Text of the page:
The designers and companies who donated their services to create the evening’s breathtaking tablescapes included A-List Interiors, Kristen Alpaugh of FLWR PSTL, Ace Berry AIFD of Fulshear Floral Design, Brian Bowman and Dan Dahl of Bowman Dahl, Floral & Event Design, Marcella Rodriguez Broe of The Parcel Flower Co., Ingrid Carozzi of Tin Can Studios, Calvert Crary of Flower School NY & LA, Lily Dierkes of LKStudio, Jacqueline Elfe of Stellar Style Events, Keiko Ellis of Botanique K by Cloud, Zoe Feldman of Zoe Feldman Design, Molly Ford of Flowers
by Ford, Chris Goddard of Goddard Design Group, Michael Gonzalez of Verde Custom Flowers Inc., John Goodman of JL Goodman Design, Malka Helft of Think Chic Interiors, Sarah Khan of Sarah Khan Event Styling, Aamir Khandwala Interior Design and Nicolas Cogrel, Canaan Marshall of Canaan Marshall Design, TJ McGrath of TJ McGrath Designs, Lewis Miller Design, Michelle Murphy of Demi Ryan, David Netto Design, Susie Novak of Susie Novak Designs, Kelsea Olivia of East Olivia, Beth O’Reilly AIFD of Dutchess Bouquets, Hilary Pereira and JSA Stud NYC, LaParis Phillips of Brooklyn Blooms, Hollis Loudon Puig of Hollis Loudon Interiors, Romanek Design Studio, Olivia Rose of Original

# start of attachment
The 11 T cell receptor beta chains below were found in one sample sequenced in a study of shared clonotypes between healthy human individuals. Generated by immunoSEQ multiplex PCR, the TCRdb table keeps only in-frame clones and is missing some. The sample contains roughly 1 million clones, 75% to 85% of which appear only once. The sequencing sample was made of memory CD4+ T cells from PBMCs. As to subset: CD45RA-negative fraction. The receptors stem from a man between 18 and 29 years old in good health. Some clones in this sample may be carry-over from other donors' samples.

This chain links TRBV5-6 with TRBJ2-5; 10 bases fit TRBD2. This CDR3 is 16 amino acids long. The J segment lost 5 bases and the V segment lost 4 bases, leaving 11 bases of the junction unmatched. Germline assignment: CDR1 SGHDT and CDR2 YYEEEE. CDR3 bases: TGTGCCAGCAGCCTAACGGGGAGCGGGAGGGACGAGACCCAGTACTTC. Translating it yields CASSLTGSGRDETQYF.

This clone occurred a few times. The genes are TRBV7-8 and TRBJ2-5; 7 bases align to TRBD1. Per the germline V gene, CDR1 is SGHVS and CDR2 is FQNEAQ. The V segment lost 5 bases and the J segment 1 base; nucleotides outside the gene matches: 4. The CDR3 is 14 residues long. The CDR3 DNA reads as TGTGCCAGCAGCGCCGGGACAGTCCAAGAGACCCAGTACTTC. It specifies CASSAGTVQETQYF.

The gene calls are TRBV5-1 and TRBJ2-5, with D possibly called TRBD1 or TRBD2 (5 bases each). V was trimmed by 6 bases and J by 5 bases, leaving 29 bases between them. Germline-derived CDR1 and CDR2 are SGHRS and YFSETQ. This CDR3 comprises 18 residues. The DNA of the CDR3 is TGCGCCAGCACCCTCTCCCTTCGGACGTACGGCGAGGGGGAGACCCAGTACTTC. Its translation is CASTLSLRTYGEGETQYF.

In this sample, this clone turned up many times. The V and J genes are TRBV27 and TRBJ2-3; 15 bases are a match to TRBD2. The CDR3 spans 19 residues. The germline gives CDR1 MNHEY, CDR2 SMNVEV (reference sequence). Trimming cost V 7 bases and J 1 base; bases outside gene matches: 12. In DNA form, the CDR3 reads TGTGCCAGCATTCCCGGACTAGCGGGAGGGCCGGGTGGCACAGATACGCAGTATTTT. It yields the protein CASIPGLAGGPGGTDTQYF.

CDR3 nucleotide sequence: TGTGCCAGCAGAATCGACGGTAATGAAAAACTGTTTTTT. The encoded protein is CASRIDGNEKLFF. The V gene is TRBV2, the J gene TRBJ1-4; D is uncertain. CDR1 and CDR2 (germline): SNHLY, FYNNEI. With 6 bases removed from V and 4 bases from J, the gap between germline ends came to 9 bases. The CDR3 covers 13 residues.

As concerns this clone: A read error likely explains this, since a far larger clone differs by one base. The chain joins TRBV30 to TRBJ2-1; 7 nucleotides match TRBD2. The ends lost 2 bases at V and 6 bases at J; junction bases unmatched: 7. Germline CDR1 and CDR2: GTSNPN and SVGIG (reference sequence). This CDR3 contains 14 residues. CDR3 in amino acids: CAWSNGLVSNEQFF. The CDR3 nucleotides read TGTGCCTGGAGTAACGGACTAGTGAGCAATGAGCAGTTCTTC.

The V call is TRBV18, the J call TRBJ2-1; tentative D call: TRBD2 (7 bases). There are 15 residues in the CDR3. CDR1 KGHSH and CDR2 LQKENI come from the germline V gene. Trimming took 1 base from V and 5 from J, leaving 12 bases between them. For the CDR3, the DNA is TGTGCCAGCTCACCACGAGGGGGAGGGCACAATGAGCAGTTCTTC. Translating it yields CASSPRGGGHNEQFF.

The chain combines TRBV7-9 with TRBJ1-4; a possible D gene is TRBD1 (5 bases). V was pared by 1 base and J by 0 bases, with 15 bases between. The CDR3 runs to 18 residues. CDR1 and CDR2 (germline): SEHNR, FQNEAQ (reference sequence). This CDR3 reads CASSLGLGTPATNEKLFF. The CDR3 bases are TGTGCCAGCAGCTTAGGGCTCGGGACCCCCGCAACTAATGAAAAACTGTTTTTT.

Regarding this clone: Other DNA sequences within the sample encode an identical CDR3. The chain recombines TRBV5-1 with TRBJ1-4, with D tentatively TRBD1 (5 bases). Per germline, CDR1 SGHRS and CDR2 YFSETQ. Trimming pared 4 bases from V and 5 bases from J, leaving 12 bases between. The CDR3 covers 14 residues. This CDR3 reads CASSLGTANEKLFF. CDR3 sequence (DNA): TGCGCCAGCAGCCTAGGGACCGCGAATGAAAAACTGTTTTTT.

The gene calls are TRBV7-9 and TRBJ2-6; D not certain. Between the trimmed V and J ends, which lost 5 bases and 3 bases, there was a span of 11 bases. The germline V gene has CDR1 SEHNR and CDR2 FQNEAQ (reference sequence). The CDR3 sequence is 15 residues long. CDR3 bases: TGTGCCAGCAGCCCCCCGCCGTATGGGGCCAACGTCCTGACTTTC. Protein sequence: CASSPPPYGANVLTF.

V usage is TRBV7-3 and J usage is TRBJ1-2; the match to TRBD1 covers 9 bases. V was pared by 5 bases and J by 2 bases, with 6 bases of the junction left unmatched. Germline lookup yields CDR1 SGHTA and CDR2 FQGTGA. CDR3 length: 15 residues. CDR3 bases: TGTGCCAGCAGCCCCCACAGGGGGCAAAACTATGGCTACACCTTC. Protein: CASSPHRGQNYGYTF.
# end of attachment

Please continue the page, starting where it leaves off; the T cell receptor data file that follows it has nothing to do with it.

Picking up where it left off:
Rose, Rudy Saunders of Dorothy Draper & Co., Mally Skok of Mally Skok Designs, Studio Lily Kwong, Gerald Tolomeo of Gerald Tolomeo LTD, Robert Ventolo of Crain and Ventolo, Joy Williams of Joyful Designs® Studio.
The Garden was pleased to have French luxury beauty brand Guerlain as a sponsor of the evening with additional support from Hearst. “The TianZi Exploratory Reserve represents over 1,100 acres (450 hectares) of orchids in their natural habitat, one of their oldest birthplaces,” said Minguo Li-Margraf, Head of the TianZi Exploratory Reserve. “In partnership with Guerlain, we have reintroduced more than 20,000 orchids and are proud to extend our commitment for the coming decade.”